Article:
Another Soundscan report is in and once again, album sales in the United States have slipped, this time from 235 million to 227 million compared to the same period last year. This is actually nothing new, since the format has been in a major decline since 2000, when sales were at an all-time high of 785 million.

Just to be clear, 227 million of anything is still a lot of units, and it should be noted that these are only the sales that can be counted. With so much of an artist’s income coming through DIY methods these days, there are millions of CD and vinyl sales made on artist websites and at gigs that go unreported.

That said, its clear that the trend in music is away from the album format, even when its digital, as streaming becomes the norm for music consumption everywhere. It wasn’t always that way, though, as there was a lot of reasons why the big 10 inch caught on in the first place.

A Case For Albums
One of the things that albums in vinyl record form required of the listener was an increased attention span longer than what was needed for a single, at least for the length of one side of the record, or about 20 to 25 minutes. This time limit was imposed by the limitations of the vinyl itself, as a longer running time would result in increased noise and a lower output because of the shallower grooves that were required in order to fit them into the same vinyl area.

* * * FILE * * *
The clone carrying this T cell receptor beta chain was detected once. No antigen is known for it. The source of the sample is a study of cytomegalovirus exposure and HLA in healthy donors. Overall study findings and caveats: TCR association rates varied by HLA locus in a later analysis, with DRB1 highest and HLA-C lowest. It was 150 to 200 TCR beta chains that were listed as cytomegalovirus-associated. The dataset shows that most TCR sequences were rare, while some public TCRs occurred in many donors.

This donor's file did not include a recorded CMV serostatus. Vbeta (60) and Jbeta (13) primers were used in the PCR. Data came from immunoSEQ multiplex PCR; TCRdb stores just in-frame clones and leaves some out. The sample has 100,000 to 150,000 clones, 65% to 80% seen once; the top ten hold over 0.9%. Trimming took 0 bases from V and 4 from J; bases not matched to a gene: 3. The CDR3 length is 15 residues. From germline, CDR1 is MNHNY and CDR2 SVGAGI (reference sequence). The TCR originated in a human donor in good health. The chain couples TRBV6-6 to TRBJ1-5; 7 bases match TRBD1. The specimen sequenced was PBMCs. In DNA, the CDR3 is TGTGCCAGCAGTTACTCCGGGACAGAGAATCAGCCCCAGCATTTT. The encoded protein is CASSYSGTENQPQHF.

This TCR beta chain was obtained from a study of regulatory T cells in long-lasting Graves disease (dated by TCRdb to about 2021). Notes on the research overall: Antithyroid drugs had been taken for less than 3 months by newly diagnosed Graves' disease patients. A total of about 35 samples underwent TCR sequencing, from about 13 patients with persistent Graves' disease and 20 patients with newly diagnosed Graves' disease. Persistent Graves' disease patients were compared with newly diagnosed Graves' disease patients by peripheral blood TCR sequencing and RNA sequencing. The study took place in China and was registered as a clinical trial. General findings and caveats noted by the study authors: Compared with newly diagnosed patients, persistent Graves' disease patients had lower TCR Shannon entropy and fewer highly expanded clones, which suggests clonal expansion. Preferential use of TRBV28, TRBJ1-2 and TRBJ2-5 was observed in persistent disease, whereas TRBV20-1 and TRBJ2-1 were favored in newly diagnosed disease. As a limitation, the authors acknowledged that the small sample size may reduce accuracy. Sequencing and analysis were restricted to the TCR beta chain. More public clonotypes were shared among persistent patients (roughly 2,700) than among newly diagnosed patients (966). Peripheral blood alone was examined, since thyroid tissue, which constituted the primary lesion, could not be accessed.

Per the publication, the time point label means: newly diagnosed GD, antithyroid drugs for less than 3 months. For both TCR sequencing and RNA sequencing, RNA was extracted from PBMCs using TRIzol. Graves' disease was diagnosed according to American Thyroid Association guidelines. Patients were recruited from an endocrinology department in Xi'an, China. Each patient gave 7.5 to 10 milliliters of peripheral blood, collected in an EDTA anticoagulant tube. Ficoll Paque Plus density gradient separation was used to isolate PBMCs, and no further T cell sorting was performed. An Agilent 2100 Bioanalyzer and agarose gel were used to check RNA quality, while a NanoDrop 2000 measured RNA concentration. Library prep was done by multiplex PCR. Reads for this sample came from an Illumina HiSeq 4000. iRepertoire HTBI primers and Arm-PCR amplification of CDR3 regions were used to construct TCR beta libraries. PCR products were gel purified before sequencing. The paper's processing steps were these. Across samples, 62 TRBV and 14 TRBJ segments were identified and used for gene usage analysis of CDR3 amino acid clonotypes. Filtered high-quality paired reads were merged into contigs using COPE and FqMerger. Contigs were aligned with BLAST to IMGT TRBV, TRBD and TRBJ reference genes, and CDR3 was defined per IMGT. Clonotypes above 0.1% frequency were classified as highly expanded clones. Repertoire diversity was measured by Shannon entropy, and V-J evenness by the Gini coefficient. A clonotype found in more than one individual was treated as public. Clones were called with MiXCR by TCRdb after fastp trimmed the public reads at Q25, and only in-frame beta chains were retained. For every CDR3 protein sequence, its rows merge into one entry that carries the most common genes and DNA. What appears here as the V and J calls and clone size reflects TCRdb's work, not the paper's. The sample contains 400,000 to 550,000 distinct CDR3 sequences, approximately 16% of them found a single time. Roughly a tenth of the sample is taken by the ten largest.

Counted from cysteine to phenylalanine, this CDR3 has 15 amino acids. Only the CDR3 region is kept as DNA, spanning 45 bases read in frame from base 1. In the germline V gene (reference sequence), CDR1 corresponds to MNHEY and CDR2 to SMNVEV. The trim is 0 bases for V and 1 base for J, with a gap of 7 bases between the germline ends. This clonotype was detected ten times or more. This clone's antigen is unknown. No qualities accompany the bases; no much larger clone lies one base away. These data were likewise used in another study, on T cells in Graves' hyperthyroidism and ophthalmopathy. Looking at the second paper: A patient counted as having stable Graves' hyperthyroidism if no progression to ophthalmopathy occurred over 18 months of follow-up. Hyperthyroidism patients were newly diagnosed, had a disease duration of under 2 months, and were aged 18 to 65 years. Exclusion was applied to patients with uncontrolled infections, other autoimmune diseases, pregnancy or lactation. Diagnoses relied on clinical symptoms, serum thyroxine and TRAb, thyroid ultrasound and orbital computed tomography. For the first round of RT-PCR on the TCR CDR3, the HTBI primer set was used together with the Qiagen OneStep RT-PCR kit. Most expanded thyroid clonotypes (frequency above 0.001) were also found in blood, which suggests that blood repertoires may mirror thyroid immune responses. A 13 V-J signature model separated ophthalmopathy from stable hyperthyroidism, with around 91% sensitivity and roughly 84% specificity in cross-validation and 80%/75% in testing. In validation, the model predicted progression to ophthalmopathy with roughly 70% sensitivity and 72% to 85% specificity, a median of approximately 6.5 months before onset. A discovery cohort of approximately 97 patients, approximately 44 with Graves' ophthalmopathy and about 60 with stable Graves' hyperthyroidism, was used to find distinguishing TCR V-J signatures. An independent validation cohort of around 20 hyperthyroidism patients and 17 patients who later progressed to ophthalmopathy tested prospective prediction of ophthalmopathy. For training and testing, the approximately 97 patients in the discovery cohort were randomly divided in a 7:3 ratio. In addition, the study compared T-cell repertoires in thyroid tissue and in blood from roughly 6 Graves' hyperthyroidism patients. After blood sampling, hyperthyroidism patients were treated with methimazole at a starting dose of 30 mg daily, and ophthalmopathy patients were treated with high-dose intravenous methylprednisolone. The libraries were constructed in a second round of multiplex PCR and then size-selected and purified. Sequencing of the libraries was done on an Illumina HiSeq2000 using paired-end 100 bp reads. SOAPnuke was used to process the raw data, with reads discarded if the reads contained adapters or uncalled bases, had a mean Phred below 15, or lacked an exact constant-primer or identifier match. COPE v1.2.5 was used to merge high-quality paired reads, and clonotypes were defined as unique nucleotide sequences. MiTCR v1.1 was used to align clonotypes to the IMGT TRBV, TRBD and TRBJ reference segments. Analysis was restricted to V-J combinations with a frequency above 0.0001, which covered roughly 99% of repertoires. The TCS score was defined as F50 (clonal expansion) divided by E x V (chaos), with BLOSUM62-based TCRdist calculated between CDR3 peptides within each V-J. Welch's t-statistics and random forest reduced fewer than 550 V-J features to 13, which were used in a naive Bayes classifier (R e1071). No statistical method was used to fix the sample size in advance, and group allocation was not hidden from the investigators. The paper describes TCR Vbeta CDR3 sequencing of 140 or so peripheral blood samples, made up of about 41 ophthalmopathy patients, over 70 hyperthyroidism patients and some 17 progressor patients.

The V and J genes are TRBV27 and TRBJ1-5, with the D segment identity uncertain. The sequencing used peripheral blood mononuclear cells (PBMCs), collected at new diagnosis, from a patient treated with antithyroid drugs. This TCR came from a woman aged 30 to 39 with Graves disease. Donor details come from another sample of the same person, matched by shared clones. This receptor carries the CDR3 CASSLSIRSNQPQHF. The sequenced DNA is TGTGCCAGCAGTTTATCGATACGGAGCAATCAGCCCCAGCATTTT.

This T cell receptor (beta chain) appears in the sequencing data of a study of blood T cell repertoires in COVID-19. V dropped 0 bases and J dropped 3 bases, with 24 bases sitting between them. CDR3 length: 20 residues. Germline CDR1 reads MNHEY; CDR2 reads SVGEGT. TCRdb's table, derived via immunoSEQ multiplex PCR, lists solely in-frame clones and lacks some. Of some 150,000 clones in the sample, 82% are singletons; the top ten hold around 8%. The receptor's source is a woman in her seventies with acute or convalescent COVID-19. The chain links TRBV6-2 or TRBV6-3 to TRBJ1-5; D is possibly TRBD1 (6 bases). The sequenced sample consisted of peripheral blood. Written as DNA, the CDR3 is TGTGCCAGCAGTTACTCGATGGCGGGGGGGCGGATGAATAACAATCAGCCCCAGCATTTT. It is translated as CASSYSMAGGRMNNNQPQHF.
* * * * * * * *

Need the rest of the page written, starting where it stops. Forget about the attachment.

The one thing this did do, however, was divide the album into an easily consumable block of time; one that was long enough to get a sense of what the artist was trying to say. It was also a way of discovering songs that appealed to the public ear on a level that might not have been anticipated by either the artist or the record label. So many of the classic hits we’ve come to know and love through the years fall into this category, like Marvin Gaye’s version of “Heard It Through The Grapevine,” Stevie Wonder’s “Isn’t She Lovely,” and Eric Clapton’s (actually Derek and the Dominos) “Layla,” just to name a few. Plus, the artist was able to make a statement with the album as a whole, as evidenced by the big hits of day like The Beatles' Sgt. Pepper, Nine Inch NailsThe Downward Spiral, and Greenday’s American Idiot. Read more on Forbes.

Monday, July 7, 2014

Songkick Now A Viable Ticket Alternative

Songkick logo image